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Nexus Update: On Day 2 of the North American Leaders Summit, Canada and US have reached a solution on the disputed Nexus trusted-traveler program. While details are pending, twitter updates from media houses suggest that “the solution” is simply a workaround to speed up application processing. Not a final solution. And this article on the Globe and Mail states that this workaround is a two-step interview process, where Canadian applicants will complete their first-interview at a Canadian airport before boarding their flight to US. Once in US, they would head to a US customs office to complete their second Nexus interview.
US and Canada have been locked into a cold war like impasse over the beloved Nexus program, since 2020 when COVID rendered Nexus offices shut in both countries. While Nexus offices in US reopened in April 2022, Canadian Nexus locations remained closed. In December 2022, two Nexus locations in Canada reopened (Fort Erie and Lansdowne, Ontario), but they hardly dented the backlog of 300,000+ applications in the system. Both locations in Canada require applicants to undergo a two-step interview process (similar to the workaround mentioned above, minus the airport) – first with Canadian Border Security Agency (CBSA) on the Canadian side, and then with U.S Customs and Border Protection (CBP) on the US side.
What is the bun fight about?
Simply put, CBP wants their officers to be afforded same legal protections inside Nexus locations in Canada, as they currently have at other ports of entry (airports, ports, etc.). Canada does not see the need to extend the additional protections (usually for American Diplomats) to CBP officers on Canadian soil.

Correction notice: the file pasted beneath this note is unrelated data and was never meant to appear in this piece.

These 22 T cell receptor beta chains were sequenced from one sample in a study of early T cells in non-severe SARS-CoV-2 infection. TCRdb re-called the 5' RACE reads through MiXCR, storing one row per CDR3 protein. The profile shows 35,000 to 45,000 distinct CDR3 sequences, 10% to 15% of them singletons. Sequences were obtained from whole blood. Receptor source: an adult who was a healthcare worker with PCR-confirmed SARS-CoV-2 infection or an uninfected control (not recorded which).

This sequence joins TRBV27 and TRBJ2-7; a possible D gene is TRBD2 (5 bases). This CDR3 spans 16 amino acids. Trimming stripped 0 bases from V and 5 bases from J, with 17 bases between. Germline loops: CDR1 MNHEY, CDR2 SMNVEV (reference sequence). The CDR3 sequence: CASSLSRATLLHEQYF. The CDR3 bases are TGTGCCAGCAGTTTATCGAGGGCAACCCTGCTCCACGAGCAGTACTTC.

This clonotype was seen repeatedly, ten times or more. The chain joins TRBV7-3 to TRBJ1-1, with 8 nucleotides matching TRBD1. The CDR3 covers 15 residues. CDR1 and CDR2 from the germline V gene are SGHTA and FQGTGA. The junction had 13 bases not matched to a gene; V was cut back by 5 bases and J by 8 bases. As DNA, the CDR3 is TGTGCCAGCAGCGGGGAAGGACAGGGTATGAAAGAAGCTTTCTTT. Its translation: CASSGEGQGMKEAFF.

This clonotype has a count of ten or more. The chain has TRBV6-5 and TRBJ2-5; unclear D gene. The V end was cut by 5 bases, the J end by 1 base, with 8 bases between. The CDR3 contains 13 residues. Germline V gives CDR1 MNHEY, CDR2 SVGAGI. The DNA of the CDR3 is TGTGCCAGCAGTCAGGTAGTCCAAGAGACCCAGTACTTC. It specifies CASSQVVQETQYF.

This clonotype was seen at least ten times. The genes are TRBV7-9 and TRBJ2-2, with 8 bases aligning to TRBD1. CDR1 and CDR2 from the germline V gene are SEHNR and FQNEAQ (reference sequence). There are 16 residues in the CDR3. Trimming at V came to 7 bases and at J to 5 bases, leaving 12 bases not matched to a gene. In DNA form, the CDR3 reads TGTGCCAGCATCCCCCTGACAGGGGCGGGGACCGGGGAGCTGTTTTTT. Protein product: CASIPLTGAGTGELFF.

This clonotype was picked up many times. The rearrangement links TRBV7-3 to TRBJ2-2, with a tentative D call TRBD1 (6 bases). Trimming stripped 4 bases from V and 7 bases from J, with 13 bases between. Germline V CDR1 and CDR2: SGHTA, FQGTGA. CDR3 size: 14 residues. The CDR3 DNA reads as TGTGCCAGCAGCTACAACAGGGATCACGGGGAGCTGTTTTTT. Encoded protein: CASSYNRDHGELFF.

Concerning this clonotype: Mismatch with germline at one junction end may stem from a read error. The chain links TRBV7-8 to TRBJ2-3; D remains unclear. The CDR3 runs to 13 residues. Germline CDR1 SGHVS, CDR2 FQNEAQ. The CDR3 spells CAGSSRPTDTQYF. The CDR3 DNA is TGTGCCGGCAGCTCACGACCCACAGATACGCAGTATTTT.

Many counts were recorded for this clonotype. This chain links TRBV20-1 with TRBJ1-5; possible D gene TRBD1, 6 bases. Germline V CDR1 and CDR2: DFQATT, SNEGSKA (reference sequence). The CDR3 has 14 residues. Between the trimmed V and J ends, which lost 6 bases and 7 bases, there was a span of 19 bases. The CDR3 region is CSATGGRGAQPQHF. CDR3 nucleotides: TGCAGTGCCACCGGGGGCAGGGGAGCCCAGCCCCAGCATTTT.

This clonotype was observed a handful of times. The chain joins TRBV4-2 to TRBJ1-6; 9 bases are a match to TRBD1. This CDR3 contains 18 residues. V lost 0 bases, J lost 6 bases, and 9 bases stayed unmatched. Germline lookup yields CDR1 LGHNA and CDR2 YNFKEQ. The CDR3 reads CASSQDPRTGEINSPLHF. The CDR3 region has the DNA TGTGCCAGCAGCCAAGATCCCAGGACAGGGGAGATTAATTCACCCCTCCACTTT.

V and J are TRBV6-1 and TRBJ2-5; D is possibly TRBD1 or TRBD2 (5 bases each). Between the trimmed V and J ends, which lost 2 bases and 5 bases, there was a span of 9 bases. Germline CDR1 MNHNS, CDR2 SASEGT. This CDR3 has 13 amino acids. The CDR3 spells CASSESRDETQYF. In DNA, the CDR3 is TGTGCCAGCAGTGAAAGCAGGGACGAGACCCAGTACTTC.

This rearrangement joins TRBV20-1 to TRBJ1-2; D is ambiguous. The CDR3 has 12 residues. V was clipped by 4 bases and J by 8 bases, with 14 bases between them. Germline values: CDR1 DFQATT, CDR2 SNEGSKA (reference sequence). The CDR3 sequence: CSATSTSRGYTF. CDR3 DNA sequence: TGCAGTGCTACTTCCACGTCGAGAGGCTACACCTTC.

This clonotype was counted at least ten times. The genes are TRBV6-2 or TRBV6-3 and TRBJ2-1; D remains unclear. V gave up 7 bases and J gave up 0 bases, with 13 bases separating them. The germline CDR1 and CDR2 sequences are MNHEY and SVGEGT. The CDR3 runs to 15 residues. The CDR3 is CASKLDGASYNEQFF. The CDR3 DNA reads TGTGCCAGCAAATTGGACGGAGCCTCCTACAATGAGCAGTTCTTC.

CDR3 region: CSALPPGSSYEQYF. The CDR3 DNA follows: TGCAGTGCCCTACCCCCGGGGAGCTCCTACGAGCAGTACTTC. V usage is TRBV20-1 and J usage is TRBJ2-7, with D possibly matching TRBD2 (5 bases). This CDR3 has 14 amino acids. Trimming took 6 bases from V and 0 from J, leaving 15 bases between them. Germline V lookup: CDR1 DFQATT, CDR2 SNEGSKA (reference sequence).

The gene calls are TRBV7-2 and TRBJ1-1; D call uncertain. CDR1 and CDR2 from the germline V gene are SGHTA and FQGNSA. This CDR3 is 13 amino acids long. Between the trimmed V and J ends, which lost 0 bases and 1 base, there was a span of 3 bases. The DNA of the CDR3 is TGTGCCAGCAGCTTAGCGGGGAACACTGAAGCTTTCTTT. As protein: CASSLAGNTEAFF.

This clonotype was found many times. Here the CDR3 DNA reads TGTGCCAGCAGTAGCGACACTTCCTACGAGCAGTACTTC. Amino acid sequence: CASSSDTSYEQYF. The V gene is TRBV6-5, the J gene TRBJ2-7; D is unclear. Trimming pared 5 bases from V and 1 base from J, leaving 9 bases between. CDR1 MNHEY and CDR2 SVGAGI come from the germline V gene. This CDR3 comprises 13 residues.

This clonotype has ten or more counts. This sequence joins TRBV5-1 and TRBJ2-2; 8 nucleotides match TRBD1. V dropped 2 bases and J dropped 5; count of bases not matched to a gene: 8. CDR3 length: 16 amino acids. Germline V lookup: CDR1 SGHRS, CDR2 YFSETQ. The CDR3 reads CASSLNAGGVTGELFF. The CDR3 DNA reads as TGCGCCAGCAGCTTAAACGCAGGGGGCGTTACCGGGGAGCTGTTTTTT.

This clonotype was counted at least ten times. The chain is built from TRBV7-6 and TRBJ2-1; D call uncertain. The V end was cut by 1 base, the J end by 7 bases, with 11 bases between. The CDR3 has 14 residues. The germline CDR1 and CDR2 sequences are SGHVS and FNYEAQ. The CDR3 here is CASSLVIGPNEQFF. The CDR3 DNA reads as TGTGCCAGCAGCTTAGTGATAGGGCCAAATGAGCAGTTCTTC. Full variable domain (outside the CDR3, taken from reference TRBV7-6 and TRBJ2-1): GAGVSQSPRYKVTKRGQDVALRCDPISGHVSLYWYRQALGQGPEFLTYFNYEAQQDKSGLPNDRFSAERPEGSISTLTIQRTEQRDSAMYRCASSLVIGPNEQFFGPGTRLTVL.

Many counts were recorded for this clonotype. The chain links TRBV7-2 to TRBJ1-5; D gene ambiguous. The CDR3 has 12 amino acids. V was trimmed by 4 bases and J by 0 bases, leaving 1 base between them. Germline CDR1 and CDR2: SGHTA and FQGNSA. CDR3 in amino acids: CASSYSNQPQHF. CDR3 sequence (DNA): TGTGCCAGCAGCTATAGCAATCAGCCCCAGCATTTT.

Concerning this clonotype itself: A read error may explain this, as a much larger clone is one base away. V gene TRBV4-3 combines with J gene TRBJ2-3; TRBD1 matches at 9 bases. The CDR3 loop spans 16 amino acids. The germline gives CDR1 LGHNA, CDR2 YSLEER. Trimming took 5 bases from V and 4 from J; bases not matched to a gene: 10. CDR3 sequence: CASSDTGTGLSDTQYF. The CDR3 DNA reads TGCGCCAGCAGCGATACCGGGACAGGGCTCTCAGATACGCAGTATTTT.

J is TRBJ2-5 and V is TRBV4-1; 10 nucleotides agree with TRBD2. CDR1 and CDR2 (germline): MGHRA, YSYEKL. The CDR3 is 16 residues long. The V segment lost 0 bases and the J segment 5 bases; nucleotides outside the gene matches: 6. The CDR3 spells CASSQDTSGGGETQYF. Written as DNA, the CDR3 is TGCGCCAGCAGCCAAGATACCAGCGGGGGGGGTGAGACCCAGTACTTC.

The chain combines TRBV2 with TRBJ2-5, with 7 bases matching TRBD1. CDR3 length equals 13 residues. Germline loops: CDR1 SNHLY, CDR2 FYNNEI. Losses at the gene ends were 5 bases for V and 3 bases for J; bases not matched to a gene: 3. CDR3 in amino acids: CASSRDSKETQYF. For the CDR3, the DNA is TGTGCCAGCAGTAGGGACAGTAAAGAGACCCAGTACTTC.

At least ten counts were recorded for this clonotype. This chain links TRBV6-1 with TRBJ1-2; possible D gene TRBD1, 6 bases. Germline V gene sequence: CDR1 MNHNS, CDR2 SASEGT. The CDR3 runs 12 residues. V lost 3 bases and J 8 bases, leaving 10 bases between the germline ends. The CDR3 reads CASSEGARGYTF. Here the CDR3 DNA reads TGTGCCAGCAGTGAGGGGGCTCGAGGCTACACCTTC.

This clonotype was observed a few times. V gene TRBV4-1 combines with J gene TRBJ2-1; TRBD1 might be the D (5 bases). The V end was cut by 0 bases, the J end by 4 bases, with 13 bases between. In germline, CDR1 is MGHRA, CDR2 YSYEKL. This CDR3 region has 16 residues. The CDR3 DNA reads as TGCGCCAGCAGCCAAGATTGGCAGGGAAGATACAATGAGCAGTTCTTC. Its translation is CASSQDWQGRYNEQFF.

So CBP decided to not staff the Canadian Nexus offices until this was resolved. Since a key step to approving Nexus applications is an interview by both sides, Canadian locations were left without any CBP presence and unable to process Nexus applications. Nexus program in Canada had been held hostage, imo. So it was no surprise that the Save Nexus website, a campaign by Canadian American Business Council garnered thousands of emails to local MP’s, to help save Nexus program in Canada.
I dont think today’s Nexus update ends the bun fight necessarily, since no concrete solutions to the actual conflict (of CBP officers’ protections in Canada) have been laid out.
Nexus going forward
Nexus membership ($50) has been without a doubt my best investent in travel. It has saved me hundreds of hours in wait times when going to the US, and same when using Nexus kiosks upon return to Canada. Nexus also comes with the benefits of Global Entry which is just the cherry on top for all members.
It’s 2023, and we need 2023 solutions. Personally, I would like to see Nexus adopt the 100% digital approach where applicant interviews can be conducted online, and biometric data gathering done through verified local agencies. This will bypass the current conflict over CBP officers’ need for additional protections at Canadian Nexus locations. But a process overhaul of this stature will likely need its own “road map”.
Have you applied for a Nexus membership recently? Share your experience with a comment below!
Title Image Credit: (Adrian Wyld / THE CANADIAN PRESS)